Harnessing The Pygmalion Effect

In a study done by two psychologists (Rosenthal and Jacobsen), elementary school teachers were given false information about two groups of students in their care.  Group A, they were told, was very bright and responsive, and Group B, dull and distracted.  In reality, the kids were randomly assigned to the two groups.

By the end of the year, the two groups performed exactly as expected:  Group A strongly outperformed Group B in a variety of measures.  The teachers also reported that Group A was nicer to work with.

Never underestimate the power of your attitude over the people that you work with.  If you believe people are bright and can learn, you’re right.  If you believe that no one could ever do something as well as you can, you’re also right.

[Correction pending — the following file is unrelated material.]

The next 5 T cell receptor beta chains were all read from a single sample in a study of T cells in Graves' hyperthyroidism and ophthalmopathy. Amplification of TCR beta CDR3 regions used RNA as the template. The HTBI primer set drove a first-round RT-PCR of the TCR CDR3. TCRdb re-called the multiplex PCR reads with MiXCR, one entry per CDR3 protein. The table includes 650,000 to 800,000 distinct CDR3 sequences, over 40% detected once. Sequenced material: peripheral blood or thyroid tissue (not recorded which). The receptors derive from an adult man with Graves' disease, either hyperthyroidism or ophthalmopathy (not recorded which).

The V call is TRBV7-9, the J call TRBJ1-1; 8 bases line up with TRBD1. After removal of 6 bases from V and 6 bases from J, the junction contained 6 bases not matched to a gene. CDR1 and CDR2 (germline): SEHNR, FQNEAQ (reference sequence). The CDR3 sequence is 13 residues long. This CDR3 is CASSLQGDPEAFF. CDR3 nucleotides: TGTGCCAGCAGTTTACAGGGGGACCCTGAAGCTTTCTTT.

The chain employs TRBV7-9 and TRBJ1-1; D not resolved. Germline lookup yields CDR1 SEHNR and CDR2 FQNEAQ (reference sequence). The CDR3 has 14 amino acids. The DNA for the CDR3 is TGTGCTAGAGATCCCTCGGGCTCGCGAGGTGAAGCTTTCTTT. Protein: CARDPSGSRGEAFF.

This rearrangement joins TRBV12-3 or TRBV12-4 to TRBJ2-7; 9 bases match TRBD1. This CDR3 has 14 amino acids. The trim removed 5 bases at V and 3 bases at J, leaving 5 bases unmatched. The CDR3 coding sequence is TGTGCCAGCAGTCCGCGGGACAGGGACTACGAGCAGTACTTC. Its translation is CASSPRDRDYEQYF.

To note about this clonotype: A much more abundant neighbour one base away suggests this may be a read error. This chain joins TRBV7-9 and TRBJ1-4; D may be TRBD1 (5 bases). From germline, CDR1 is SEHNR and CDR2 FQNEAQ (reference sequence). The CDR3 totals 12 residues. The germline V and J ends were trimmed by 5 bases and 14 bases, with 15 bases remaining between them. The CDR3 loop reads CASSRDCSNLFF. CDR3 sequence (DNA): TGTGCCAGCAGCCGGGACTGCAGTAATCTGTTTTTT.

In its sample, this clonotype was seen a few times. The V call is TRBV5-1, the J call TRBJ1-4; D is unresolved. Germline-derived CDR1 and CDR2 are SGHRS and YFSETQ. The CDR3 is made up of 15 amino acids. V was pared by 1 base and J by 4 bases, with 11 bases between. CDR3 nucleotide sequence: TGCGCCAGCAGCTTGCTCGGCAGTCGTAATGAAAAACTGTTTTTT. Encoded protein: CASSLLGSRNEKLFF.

Do you work with a never-ending stream of losers?  Maybe it’s time to take a look in the mirror, and consider how your own attitudes may be affecting the performance of your direct reports.

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